Saturday, January 29, 2011

A movie review: Barney's Version (2010)

Barney's Version (2010)
Director - Richard J. Lewis
132 min; R
Barney Panofsky - Paul Giammati
Miriam - Rosamund Pike
Izzy Panofsky - Dustin Hoffman
The 2nd Mrs. Panofsky - Minnie Driver
Boogie - Scott Speedman

Barney Panofsky's entire life is a mess, from his youthful days in Rome spent abusing alcohol, tobacco, drugs and sex to his final years as an ailing man who can barely recall the most important and tragic moments of his existence. The constants that represent this man are booze, cigars and his love of hockey, a sport which he is seemingly much more concerned with than even his own wedding, his 2nd, at which he also pursues his future 3rd. His job as a successful television producer for his company Totally Unnecessary Productions (they produce terrible soap operas) gives him little joy. In fact, it is difficult to comprehend what a life like Barney Panofsky's is really worth, or to understand what makes him get out of bed in the morning.

Based on the 1997 novel by Mordecai Richter (which I have not read) the film is told to us mainly as a chronological story of Barney's life, though we find out very early that an elder Barney is haunted by the accusations of a police detective many years ago that he murdered his best friend Boogie (Scott Speedman) and the policeman is releasing a book about it. Over the course of the film we watch as Paul Giamatti becomes this man Barney in full personality and physical changes over the course of a lifetime. He is and always seems to be a person with likable characteristics but no avenue to possibly like him.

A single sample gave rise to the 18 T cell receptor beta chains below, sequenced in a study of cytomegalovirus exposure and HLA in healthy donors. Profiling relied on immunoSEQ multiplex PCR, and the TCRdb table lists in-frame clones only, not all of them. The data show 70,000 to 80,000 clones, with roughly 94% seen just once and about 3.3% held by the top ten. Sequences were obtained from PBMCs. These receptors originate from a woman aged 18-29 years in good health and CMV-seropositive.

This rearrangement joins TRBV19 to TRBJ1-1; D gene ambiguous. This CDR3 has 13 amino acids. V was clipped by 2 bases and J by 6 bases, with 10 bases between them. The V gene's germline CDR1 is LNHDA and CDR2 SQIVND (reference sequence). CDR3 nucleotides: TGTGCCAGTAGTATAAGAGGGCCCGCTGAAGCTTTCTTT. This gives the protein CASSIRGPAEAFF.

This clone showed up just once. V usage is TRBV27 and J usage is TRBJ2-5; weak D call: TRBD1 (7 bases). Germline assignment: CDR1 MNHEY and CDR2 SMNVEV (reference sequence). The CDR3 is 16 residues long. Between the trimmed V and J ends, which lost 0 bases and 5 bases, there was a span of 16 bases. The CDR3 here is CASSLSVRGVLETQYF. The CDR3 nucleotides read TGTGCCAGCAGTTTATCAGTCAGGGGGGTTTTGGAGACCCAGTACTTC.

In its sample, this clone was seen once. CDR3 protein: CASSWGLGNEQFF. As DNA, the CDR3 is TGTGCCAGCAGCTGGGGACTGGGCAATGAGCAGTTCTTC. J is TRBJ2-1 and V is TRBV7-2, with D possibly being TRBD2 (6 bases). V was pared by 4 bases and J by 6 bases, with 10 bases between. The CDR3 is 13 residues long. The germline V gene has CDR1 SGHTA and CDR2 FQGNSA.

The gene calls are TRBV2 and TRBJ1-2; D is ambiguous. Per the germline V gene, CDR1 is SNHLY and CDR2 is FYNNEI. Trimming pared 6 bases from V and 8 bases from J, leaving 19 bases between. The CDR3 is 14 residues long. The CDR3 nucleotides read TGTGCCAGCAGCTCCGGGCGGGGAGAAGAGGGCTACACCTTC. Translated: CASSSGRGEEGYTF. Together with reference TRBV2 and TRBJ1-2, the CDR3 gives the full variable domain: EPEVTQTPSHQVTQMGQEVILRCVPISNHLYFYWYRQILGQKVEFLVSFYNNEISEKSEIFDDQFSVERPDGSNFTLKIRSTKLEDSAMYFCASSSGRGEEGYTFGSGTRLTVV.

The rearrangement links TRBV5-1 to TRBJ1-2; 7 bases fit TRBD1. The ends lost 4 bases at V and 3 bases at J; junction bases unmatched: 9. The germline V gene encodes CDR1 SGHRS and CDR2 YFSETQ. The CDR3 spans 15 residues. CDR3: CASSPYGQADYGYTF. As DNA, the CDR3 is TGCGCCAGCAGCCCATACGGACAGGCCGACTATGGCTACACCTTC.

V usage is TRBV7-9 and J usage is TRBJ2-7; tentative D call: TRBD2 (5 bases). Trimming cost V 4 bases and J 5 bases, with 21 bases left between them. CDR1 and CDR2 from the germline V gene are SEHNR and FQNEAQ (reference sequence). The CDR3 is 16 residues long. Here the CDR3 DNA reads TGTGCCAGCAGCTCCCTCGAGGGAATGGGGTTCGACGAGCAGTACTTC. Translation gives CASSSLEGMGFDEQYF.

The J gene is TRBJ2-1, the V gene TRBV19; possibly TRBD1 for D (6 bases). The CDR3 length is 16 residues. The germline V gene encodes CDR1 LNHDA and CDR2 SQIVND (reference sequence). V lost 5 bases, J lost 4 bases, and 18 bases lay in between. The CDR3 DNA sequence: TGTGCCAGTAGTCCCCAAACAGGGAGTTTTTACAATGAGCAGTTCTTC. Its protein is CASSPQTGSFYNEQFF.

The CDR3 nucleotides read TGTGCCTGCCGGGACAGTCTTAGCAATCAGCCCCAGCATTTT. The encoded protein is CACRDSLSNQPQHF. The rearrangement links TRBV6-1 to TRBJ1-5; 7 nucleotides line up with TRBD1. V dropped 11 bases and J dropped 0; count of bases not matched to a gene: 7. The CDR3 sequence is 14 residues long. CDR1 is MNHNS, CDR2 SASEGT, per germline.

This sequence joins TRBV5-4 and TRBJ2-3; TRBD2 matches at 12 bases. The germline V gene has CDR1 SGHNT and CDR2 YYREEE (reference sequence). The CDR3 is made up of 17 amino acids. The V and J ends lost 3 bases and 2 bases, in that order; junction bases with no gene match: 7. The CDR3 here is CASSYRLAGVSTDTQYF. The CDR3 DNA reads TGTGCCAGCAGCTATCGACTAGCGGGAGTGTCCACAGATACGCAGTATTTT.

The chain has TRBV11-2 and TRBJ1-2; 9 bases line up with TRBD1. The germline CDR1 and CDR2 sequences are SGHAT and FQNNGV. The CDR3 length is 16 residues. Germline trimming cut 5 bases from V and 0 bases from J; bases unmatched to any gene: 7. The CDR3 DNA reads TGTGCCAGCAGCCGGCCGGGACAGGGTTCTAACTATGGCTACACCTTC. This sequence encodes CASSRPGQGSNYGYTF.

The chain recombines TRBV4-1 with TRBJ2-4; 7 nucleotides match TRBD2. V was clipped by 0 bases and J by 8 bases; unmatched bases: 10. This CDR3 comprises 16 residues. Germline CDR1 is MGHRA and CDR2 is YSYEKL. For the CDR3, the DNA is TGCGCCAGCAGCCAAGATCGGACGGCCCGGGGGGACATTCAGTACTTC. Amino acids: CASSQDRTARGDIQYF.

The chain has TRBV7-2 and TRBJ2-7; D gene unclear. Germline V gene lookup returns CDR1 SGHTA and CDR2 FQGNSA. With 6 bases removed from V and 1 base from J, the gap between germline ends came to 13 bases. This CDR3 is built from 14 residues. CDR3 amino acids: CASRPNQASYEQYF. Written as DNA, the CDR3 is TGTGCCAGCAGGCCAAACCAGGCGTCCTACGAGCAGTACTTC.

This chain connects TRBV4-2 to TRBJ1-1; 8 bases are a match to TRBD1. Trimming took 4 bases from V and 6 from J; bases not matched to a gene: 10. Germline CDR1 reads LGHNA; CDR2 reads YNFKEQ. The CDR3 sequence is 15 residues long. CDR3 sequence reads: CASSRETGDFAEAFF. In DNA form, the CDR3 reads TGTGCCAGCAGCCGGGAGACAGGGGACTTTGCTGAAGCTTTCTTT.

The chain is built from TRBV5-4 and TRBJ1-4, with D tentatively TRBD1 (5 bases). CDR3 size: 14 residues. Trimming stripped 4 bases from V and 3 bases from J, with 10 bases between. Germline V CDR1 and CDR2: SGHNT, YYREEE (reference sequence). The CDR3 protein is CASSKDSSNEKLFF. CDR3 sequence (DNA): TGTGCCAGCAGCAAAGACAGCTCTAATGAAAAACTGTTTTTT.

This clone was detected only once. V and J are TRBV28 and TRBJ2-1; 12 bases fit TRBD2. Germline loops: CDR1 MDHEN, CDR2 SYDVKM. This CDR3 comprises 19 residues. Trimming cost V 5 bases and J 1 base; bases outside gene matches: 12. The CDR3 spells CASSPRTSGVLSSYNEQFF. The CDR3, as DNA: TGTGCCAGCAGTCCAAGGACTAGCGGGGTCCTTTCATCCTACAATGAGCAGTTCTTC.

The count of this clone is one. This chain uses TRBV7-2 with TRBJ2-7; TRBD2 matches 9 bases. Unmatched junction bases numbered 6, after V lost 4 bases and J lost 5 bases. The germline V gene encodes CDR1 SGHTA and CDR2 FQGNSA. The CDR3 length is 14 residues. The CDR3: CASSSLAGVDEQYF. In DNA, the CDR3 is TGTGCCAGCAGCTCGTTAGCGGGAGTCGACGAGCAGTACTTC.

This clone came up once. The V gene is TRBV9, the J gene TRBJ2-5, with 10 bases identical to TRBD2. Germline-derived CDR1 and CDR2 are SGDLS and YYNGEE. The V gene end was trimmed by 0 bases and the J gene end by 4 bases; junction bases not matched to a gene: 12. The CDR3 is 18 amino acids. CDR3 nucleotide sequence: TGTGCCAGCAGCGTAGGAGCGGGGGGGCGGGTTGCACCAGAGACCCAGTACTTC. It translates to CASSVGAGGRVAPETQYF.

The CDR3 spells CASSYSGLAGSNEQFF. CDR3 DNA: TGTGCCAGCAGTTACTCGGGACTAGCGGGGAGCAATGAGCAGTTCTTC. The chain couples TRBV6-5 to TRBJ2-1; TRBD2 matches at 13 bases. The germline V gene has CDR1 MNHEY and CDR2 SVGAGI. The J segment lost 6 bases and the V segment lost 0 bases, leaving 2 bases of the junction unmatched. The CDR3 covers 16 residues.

After a failed marriage in his youth Barney has a second go at it with a wealthy Jewish woman (Minnie Driver) who for reasons unknown does seem genuinely interested in this man, however it is soon clear that Barney has no interest in her. While drunk at his wedding Barney notices a beautiful young guest, Miriam (Rosamund Pike) and he falls instantly in love. The rest of the movie spends much time on their subsequent relationship.

Throughout all of these follies there is a cast of characters close by yet always in the background who help bring this film together. The most noticeable two that bind this film are Boogie, Barney's only real version of a friend in the world and the man who one day vanishes under mysterious circumstances, and Barney's father, Izzy, played wonderfully by Dustin Hoffman in a role that just screams perfection. Looking over the Oscar nominations for Supporting Actor it is only too clear to me that a Hoffman selection would have made much more sense than The Town's Jeremy Renner. Hoffman is authentic as a loving father and the two mesh beautifully throughout this film as they bond over drinks and cigars and their love of women. Life is complicated for Barney, though, and the death of his beloved father leaves a major void.

The film feels a little long but not because it tries to do too much, simply because it packs in SOOO many layers, each tier dealing with a heavier and heavier emotional output. By the end of this film you may not actually be crying but you will probably feel like you are sore from laughing, cringing, and at time feeling like you were punched in the gut. It is to the credit of Oscar nominated actor Giamatti that we feel these real emotions as his performance is nothing short of incredible. I am reminded very much of a small film I enjoyed called Cold Souls, in which Giamatti is able to really take us through an emotional piece of work in a sly way. This movie never quite catches up to his wonderful performance, but everything does work well and when it is over you won't feel cheated. Barney's version is explained in the end.

**** and 1/2 out of 5

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